Discursive psychology and discourse analysis

Authored by: Jonathan Potter

The Routledge Handbook of Discourse Analysis

Print publication date:  November  2011
Online publication date:  June  2013

Print ISBN: 9780415551076
eBook ISBN: 9780203809068
Adobe ISBN: 9781136672927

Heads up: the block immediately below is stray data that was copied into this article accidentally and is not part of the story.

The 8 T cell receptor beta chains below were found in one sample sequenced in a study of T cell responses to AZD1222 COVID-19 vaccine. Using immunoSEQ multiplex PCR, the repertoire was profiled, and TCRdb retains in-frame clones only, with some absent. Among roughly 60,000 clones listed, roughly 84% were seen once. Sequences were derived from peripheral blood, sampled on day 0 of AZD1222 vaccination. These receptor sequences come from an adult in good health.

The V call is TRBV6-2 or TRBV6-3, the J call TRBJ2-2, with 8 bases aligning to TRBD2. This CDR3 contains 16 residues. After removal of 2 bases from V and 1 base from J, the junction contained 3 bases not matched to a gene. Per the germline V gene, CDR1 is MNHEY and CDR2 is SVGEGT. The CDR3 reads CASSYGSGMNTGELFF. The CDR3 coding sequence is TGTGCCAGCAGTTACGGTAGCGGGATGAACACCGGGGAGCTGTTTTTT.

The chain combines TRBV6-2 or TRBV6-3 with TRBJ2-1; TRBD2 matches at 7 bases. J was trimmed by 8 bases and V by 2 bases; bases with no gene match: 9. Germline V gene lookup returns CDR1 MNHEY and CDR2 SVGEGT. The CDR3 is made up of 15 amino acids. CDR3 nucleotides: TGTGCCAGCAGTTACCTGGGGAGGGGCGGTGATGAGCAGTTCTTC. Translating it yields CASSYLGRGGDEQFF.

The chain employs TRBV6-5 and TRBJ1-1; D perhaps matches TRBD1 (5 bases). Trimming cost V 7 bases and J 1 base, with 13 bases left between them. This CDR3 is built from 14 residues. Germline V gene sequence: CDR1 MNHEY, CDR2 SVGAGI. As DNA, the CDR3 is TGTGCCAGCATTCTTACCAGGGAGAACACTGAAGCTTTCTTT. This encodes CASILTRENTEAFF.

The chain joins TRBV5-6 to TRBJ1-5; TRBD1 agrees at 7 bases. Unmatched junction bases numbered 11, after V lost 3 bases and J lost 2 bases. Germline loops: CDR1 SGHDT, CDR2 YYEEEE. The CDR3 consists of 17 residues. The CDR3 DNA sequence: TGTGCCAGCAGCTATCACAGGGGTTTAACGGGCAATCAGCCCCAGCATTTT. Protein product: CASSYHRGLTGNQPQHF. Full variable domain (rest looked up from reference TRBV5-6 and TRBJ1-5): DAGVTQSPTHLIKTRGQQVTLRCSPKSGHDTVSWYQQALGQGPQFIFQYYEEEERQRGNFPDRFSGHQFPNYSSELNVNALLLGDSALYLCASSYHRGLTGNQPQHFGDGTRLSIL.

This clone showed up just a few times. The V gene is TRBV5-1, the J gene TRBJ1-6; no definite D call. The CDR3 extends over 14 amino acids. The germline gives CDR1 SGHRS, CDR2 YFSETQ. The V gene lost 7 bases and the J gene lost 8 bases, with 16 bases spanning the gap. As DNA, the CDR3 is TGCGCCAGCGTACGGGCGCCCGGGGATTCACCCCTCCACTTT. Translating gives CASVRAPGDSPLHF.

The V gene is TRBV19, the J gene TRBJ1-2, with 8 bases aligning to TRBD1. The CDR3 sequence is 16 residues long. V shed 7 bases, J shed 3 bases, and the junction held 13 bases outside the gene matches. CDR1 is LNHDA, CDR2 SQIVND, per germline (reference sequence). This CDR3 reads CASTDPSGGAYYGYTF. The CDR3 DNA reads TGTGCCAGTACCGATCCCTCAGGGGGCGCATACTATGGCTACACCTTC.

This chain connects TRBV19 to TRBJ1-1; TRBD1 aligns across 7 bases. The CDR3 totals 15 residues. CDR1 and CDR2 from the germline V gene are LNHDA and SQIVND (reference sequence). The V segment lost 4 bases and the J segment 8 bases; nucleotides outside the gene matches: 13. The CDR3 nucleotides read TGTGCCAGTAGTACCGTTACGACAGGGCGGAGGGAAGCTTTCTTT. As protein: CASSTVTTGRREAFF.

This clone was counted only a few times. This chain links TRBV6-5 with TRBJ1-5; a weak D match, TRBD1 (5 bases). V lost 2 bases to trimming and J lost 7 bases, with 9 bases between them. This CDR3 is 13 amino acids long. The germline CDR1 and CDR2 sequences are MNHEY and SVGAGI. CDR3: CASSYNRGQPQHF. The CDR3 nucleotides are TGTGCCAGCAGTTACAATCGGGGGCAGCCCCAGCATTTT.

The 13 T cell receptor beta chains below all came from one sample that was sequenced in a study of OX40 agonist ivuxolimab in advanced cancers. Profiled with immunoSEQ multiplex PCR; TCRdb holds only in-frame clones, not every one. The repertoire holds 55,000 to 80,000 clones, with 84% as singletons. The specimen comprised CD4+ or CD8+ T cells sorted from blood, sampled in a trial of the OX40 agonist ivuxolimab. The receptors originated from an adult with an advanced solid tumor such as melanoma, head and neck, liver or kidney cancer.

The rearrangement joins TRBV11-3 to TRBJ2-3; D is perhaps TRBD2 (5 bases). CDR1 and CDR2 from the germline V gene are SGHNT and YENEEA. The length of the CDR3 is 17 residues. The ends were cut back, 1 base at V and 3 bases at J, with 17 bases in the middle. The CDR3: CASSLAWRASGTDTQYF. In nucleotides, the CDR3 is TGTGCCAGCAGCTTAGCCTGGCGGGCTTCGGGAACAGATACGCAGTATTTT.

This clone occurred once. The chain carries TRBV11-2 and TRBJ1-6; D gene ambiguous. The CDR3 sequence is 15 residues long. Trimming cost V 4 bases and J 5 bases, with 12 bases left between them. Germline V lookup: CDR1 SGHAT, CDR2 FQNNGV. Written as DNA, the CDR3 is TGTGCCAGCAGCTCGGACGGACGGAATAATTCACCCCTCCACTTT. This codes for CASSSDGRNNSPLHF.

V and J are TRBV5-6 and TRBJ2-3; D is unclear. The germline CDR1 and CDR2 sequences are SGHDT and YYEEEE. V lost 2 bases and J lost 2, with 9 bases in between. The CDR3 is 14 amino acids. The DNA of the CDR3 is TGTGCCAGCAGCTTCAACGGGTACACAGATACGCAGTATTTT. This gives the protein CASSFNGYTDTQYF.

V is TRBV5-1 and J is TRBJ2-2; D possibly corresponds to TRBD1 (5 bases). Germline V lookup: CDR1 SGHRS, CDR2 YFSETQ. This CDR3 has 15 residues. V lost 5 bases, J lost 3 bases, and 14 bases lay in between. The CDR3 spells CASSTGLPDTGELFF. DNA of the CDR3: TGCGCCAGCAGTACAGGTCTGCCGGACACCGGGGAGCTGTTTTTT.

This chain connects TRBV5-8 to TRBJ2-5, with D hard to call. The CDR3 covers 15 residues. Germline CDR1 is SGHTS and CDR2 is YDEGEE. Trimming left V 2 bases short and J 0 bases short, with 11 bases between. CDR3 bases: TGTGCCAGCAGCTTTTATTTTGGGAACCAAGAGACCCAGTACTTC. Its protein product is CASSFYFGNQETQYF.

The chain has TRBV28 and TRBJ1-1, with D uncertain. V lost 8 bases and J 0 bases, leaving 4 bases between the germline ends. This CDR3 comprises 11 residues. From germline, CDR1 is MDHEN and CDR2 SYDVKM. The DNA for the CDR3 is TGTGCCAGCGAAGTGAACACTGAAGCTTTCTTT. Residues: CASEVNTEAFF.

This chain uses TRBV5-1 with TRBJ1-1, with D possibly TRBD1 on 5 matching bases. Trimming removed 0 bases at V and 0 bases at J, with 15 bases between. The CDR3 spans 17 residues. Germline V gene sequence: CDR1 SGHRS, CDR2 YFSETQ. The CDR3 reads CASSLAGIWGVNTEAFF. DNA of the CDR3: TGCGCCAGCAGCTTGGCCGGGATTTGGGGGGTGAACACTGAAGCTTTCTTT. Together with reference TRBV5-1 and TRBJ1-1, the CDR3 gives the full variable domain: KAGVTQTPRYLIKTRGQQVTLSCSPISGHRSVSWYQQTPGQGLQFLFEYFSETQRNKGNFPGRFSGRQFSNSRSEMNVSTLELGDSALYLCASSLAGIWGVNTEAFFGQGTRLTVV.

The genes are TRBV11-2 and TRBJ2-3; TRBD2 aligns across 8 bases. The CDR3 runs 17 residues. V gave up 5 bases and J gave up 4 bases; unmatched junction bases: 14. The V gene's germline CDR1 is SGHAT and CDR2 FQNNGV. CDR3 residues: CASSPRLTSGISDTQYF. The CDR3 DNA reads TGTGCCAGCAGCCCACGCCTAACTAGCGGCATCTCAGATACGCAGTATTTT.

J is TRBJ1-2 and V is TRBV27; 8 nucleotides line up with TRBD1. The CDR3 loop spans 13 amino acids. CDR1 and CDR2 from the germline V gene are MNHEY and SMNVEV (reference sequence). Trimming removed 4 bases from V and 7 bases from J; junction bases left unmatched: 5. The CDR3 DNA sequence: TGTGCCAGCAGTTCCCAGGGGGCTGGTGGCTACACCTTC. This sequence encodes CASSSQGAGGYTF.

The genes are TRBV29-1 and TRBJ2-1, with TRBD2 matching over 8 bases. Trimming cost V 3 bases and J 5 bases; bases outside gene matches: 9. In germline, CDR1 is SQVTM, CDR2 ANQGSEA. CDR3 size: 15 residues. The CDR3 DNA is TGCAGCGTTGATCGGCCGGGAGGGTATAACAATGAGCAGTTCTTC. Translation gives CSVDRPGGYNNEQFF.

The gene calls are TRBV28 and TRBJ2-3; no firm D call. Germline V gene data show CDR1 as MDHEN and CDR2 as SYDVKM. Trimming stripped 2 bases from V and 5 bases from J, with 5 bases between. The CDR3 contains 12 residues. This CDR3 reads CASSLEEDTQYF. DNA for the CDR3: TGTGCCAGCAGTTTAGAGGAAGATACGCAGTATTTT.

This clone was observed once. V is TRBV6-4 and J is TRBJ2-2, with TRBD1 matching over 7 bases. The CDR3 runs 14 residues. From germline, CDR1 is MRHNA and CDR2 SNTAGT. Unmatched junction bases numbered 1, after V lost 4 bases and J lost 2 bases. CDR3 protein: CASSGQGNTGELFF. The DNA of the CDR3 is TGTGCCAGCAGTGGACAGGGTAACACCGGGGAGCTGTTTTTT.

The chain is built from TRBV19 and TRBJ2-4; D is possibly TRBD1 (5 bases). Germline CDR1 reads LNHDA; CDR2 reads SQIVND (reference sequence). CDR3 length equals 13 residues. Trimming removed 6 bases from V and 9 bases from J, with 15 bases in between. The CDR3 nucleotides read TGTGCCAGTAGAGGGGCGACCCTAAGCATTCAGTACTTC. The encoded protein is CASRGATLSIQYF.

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Discursive psychology is an approach that addresses psychological matters in terms of how they figure in discourse – in conversations over family mealtimes, in therapy sessions, in witness statements. It begins with psychology, as it confronts people as they live their lives. How does a speaker show that they are not prejudiced, while developing a derogatory version of an entire cultural group? How is upset displayed, understood and receipted in a call to a child protection helpline? How does a parent show that they care for a disabled daughter while they close down a phone call? How does a police officer move between technical and mundane notions of intention when interviewing a suspect? The point here is that psychology is something that is live and visible as it appears in and through discourse, as actions are performed and receipted. This is not just through psychological language – psychological predicates and avowals – although that is interesting and important, but through styles of speaking, through inflection and prosody, through descriptions that invoke and suggest psychological states and dispositions and through the apparatus of accountability that builds motivation and intention. All of this works through, and is dependent on, the normative organization of conversation, whose operations are themselves a major resource for psychological display and understanding. This is why discourse analysis must be at the heart of a reconfigured psychology.

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